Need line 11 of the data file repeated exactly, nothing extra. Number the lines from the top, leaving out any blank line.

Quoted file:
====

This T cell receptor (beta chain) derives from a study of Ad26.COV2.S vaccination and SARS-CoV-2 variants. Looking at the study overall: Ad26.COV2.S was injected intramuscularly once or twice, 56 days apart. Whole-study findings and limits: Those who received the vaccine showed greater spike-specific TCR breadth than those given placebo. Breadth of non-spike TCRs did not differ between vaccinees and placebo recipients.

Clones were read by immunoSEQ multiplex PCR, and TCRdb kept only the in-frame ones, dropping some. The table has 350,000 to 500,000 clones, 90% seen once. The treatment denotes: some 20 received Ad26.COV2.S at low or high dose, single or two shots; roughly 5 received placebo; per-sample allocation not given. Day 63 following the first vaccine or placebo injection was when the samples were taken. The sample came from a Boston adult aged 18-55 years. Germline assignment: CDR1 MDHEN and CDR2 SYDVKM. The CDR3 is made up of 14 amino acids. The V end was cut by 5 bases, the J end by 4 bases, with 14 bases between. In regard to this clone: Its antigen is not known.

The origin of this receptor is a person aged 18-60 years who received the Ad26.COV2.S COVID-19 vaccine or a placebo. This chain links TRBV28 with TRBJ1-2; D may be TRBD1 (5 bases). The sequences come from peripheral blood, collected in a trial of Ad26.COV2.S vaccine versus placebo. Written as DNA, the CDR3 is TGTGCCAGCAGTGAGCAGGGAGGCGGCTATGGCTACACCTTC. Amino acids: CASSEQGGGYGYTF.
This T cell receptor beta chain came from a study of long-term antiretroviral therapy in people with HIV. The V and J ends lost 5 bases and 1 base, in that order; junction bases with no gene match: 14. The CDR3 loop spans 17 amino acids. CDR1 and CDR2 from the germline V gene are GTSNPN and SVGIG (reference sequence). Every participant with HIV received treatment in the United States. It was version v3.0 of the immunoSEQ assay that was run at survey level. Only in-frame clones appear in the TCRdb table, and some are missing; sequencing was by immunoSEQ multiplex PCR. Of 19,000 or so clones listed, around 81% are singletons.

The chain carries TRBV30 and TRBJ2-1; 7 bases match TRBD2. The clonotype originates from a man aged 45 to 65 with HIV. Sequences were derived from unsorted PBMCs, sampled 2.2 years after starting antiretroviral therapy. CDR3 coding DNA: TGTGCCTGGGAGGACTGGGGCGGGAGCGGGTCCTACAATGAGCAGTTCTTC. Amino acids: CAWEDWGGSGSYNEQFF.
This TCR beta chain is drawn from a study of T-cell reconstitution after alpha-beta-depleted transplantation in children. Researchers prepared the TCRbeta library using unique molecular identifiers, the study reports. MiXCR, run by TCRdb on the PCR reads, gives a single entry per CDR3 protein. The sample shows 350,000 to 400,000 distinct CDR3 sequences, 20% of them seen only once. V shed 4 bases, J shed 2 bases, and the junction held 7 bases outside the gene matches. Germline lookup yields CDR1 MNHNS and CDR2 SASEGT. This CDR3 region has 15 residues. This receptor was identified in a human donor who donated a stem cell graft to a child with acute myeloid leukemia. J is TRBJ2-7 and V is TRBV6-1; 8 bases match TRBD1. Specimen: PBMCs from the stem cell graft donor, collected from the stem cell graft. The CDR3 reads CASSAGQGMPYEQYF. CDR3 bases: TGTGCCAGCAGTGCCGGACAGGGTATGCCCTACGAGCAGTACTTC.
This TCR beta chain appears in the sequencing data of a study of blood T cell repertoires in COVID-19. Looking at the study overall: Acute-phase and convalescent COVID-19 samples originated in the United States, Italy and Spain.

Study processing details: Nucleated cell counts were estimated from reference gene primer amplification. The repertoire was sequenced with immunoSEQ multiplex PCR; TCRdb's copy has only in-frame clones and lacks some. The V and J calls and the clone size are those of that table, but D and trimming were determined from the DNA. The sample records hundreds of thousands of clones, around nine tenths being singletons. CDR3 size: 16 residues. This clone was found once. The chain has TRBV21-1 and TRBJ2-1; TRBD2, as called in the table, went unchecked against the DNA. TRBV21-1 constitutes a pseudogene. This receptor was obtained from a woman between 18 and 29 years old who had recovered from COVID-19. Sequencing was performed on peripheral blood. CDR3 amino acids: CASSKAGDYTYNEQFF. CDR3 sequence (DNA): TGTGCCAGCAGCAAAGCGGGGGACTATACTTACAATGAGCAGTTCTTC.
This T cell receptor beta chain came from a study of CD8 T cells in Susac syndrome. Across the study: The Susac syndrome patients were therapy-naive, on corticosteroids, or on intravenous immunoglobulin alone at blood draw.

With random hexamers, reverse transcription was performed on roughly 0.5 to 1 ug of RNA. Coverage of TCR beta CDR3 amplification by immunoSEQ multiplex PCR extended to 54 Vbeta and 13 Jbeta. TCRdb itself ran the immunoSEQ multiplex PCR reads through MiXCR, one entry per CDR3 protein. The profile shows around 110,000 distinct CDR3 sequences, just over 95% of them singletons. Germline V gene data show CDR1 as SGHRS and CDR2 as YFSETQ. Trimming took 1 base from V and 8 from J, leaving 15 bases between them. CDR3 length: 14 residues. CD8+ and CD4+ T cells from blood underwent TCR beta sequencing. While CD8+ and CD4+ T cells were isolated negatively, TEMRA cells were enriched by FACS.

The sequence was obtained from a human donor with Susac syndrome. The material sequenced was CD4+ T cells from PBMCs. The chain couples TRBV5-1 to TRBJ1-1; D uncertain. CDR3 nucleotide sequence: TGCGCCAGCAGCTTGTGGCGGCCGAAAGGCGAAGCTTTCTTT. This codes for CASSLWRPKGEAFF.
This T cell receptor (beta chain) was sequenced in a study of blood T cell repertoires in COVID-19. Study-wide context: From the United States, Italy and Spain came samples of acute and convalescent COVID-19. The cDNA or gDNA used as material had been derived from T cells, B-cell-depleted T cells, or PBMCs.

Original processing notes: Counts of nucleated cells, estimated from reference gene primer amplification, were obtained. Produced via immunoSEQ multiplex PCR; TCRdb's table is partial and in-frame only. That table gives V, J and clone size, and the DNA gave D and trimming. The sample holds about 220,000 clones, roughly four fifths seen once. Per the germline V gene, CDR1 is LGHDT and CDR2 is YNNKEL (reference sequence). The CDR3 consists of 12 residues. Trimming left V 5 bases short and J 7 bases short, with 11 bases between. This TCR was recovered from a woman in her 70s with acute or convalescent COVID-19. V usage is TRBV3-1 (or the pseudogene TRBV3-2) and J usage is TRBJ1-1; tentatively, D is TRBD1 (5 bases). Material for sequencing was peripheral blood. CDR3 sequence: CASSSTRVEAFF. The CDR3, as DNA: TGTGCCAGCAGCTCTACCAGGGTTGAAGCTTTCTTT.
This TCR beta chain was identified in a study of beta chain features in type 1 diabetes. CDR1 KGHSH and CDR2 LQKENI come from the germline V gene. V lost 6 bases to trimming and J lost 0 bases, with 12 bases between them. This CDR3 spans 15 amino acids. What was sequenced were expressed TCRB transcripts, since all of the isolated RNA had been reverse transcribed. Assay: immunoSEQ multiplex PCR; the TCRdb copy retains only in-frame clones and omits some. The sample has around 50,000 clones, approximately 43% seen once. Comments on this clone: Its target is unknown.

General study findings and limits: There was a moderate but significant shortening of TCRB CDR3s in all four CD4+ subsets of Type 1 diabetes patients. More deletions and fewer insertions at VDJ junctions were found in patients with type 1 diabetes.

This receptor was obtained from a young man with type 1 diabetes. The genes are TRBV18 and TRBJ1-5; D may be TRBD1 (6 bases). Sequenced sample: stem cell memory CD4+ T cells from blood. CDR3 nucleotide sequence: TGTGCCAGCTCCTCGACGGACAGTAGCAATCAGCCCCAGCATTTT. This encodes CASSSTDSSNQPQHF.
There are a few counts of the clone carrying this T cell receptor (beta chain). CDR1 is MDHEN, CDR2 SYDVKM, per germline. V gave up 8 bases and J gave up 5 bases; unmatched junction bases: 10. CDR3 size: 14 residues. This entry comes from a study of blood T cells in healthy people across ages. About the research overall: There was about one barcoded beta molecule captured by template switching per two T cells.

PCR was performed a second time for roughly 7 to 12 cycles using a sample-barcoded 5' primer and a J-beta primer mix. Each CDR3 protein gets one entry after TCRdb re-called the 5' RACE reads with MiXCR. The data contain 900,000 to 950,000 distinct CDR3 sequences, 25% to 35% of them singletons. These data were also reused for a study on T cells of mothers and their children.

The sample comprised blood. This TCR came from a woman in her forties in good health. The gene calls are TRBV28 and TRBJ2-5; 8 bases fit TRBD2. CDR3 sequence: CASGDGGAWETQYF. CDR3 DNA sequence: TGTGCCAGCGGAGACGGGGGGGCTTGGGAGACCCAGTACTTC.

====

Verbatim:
The sequence was obtained from a human donor with Susac syndrome. The material sequenced was CD4+ T cells from PBMCs. The chain couples TRBV5-1 to TRBJ1-1; D uncertain. CDR3 nucleotide sequence: TGCGCCAGCAGCTTGTGGCGGCCGAAAGGCGAAGCTTTCTTT. This codes for CASSLWRPKGEAFF.